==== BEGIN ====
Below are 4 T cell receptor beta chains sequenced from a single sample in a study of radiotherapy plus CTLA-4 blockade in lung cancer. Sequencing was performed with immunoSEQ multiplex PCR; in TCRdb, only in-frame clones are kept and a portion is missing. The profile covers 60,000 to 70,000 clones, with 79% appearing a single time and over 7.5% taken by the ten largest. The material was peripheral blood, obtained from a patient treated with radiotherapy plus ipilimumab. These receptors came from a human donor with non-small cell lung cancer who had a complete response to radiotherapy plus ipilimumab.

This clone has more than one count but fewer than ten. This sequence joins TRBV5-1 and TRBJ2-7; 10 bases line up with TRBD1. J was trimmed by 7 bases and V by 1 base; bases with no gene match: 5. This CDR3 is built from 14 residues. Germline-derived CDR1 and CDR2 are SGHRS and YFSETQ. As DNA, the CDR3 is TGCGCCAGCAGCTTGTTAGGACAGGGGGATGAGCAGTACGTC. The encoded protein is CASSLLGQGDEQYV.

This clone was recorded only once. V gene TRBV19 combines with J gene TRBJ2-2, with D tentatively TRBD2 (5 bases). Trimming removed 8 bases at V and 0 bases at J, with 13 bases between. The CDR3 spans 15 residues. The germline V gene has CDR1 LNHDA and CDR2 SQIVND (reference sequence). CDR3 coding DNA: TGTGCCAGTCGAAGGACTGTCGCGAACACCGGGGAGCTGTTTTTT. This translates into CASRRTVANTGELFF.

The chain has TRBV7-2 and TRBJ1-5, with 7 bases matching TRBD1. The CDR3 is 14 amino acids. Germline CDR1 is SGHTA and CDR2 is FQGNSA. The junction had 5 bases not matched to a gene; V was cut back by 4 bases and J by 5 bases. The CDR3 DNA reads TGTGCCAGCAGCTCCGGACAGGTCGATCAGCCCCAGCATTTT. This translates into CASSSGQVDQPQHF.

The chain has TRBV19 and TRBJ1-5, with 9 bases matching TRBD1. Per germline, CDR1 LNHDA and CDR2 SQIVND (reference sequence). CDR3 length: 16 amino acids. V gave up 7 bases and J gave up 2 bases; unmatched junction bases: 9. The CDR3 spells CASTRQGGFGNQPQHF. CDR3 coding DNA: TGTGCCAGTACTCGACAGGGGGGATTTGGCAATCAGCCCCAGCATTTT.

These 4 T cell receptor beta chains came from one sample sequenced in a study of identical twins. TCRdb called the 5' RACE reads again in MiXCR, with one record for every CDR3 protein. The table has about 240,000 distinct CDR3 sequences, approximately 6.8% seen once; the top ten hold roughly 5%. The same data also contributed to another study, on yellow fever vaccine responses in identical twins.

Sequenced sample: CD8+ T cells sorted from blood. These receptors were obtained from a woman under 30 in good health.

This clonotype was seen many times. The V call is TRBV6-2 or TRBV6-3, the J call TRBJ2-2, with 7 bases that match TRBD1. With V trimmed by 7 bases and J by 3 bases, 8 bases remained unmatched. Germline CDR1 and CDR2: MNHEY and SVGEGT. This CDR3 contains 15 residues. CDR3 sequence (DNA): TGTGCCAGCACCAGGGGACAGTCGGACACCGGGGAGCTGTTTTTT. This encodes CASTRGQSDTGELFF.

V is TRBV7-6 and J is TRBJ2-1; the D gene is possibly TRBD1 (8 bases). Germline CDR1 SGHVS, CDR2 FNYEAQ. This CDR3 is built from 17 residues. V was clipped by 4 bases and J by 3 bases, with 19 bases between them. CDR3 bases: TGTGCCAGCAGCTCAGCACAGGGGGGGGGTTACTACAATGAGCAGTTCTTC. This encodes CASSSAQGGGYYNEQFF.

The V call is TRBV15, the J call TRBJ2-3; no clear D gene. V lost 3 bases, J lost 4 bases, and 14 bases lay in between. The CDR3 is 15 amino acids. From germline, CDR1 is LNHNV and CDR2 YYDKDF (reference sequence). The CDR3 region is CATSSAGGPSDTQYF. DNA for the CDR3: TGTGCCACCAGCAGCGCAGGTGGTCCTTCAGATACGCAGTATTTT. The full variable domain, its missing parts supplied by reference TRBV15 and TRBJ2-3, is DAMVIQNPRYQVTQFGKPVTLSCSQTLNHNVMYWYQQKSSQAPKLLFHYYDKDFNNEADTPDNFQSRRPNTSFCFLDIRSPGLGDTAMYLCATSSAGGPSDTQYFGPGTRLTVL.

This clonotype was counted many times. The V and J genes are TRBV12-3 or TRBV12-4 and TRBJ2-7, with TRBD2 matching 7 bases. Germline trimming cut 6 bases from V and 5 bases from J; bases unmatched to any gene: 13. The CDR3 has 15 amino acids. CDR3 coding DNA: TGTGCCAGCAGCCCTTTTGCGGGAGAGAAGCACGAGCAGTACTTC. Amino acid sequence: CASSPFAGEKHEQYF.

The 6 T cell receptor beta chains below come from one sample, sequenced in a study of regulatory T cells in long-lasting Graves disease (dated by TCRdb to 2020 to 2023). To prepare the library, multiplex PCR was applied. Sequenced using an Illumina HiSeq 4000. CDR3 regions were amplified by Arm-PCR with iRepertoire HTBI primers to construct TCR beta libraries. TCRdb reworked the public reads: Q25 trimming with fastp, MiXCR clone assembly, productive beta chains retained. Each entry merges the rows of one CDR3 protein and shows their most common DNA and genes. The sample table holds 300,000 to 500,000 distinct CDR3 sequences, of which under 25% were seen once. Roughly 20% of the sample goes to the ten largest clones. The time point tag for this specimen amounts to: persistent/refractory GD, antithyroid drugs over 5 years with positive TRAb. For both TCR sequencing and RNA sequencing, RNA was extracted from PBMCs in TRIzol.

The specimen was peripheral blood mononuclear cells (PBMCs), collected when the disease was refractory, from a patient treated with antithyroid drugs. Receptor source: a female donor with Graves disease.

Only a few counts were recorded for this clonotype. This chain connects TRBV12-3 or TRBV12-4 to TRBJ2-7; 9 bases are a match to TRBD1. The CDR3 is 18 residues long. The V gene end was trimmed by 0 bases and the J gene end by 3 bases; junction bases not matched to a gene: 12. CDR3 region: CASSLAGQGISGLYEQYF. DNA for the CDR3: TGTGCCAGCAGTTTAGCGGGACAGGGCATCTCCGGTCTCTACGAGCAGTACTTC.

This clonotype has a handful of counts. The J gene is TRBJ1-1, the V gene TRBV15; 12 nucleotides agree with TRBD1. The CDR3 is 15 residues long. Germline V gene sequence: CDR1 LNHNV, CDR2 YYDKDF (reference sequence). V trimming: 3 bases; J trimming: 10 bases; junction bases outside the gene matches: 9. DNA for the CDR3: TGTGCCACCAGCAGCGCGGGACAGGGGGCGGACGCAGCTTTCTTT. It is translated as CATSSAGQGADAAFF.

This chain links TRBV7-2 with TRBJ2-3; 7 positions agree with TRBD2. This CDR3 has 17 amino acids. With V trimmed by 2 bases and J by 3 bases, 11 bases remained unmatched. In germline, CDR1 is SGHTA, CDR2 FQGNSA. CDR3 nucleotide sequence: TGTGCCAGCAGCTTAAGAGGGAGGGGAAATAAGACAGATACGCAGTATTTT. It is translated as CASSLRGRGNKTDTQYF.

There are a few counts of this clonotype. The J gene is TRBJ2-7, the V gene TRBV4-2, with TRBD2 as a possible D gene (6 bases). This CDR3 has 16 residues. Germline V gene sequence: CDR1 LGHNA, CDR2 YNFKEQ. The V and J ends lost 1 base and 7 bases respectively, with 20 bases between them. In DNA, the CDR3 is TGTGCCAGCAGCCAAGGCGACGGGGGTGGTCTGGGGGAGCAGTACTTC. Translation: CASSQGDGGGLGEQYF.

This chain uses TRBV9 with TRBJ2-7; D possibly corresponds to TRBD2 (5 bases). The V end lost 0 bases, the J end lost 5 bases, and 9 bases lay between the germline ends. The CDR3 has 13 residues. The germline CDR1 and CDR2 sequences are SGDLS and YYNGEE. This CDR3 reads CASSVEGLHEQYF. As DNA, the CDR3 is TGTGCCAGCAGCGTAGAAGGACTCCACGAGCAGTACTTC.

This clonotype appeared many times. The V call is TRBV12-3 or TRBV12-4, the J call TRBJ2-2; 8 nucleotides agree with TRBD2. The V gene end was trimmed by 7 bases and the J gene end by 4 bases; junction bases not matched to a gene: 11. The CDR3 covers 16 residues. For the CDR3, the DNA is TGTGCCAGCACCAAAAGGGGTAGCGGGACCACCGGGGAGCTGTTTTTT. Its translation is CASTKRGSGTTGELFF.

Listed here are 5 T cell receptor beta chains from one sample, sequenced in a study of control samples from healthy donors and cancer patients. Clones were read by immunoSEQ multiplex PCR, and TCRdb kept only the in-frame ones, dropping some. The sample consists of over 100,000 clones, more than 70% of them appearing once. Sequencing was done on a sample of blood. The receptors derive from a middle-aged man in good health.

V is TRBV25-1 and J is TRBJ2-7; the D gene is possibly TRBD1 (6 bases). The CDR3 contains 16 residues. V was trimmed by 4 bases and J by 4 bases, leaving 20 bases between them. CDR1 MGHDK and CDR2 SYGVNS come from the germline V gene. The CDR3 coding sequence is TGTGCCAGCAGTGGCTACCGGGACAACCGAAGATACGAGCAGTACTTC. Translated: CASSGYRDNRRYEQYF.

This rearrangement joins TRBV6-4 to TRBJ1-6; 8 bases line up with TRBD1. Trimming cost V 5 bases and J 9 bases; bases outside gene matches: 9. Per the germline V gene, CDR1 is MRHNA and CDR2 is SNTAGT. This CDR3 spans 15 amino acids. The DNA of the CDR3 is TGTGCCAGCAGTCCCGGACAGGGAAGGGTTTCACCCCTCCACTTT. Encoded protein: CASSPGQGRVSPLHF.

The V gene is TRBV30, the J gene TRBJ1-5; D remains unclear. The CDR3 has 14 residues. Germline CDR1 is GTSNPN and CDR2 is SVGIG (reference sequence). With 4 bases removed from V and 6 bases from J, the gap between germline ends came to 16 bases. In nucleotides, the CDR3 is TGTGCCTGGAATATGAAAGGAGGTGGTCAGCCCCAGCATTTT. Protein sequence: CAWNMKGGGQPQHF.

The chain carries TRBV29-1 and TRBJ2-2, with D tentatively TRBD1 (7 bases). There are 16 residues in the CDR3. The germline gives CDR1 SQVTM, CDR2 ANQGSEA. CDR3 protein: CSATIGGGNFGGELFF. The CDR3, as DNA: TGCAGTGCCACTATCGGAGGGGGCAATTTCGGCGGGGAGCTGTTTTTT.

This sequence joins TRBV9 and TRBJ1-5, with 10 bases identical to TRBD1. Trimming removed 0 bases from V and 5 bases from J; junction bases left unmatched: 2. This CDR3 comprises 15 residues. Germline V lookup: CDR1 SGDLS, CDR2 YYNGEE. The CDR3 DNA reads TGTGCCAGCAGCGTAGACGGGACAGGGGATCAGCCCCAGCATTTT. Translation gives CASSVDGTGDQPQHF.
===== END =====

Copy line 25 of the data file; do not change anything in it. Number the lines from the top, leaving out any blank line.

This sequence joins TRBV9 and TRBJ1-5, with 10 bases identical to TRBD1. Trimming removed 0 bases from V and 5 bases from J; junction bases left unmatched: 2. This CDR3 comprises 15 residues. Germline V lookup: CDR1 SGDLS, CDR2 YYNGEE. The CDR3 DNA reads TGTGCCAGCAGCGTAGACGGGACAGGGGATCAGCCCCAGCATTTT. Translation gives CASSVDGTGDQPQHF.